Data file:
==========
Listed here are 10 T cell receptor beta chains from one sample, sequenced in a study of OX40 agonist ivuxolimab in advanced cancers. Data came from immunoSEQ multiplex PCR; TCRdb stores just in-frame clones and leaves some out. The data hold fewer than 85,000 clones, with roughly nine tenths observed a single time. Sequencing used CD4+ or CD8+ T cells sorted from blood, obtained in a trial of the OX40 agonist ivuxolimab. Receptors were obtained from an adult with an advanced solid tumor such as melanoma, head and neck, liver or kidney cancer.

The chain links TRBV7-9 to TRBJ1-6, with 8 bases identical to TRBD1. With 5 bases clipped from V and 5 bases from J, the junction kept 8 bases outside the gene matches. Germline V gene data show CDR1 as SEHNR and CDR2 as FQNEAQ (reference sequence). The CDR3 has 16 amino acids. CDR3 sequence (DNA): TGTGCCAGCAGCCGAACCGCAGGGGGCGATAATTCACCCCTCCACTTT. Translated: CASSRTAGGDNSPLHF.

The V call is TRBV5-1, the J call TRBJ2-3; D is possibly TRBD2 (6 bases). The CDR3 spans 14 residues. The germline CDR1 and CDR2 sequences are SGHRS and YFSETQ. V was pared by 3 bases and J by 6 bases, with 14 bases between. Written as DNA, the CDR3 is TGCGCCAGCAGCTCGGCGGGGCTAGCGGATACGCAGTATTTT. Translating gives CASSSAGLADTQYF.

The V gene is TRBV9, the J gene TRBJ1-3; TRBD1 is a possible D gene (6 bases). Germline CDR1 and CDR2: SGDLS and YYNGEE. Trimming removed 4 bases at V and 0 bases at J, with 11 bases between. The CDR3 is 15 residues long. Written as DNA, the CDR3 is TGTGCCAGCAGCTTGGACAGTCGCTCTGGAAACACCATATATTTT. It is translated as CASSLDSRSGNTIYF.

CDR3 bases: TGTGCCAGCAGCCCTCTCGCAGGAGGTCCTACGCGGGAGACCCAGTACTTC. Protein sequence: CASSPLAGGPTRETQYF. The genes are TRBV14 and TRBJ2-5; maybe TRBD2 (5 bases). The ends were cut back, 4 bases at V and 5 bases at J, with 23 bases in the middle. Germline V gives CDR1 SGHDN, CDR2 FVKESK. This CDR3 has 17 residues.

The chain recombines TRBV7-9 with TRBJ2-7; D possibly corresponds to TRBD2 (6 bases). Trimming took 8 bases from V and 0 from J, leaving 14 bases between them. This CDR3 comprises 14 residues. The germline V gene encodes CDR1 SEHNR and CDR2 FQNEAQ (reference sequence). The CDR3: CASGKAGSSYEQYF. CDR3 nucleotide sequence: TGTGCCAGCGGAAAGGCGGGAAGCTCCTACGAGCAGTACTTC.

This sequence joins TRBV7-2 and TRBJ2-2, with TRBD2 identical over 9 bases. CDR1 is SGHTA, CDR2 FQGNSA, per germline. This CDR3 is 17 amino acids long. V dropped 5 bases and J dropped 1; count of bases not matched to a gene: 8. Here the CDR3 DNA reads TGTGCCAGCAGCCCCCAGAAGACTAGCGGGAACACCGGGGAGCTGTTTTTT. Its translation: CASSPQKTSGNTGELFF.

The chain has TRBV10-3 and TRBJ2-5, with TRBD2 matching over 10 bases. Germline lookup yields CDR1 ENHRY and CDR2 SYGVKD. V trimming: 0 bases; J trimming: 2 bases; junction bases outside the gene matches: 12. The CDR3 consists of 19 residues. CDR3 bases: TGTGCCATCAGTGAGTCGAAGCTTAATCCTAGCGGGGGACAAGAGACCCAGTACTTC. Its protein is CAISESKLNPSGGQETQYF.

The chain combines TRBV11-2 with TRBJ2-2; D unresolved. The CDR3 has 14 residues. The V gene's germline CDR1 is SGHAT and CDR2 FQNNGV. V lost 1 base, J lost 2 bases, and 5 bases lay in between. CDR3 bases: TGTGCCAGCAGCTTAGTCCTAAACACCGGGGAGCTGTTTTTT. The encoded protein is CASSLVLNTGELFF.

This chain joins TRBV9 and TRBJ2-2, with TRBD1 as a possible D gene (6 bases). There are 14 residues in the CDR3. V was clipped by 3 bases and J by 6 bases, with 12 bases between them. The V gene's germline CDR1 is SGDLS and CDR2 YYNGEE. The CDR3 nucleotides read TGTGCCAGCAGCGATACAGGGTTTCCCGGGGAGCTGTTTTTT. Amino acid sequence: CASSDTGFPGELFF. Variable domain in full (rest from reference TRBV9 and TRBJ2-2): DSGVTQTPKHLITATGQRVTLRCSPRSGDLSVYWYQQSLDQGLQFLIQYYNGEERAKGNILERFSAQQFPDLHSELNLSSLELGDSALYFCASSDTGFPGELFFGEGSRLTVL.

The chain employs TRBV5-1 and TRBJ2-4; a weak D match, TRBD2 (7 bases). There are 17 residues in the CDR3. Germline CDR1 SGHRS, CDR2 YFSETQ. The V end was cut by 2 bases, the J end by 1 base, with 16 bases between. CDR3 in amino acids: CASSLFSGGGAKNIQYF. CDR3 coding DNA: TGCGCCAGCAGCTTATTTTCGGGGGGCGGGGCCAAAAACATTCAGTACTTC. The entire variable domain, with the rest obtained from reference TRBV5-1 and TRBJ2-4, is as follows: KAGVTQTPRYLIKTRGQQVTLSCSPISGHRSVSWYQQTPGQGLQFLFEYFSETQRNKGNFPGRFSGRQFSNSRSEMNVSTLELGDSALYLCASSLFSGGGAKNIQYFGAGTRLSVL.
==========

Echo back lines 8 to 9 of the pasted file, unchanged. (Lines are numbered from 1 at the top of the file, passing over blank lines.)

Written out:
The chain has TRBV10-3 and TRBJ2-5, with TRBD2 matching over 10 bases. Germline lookup yields CDR1 ENHRY and CDR2 SYGVKD. V trimming: 0 bases; J trimming: 2 bases; junction bases outside the gene matches: 12. The CDR3 consists of 19 residues. CDR3 bases: TGTGCCATCAGTGAGTCGAAGCTTAATCCTAGCGGGGGACAAGAGACCCAGTACTTC. Its protein is CAISESKLNPSGGQETQYF.

The chain combines TRBV11-2 with TRBJ2-2; D unresolved. The CDR3 has 14 residues. The V gene's germline CDR1 is SGHAT and CDR2 FQNNGV. V lost 1 base, J lost 2 bases, and 5 bases lay in between. CDR3 bases: TGTGCCAGCAGCTTAGTCCTAAACACCGGGGAGCTGTTTTTT. The encoded protein is CASSLVLNTGELFF.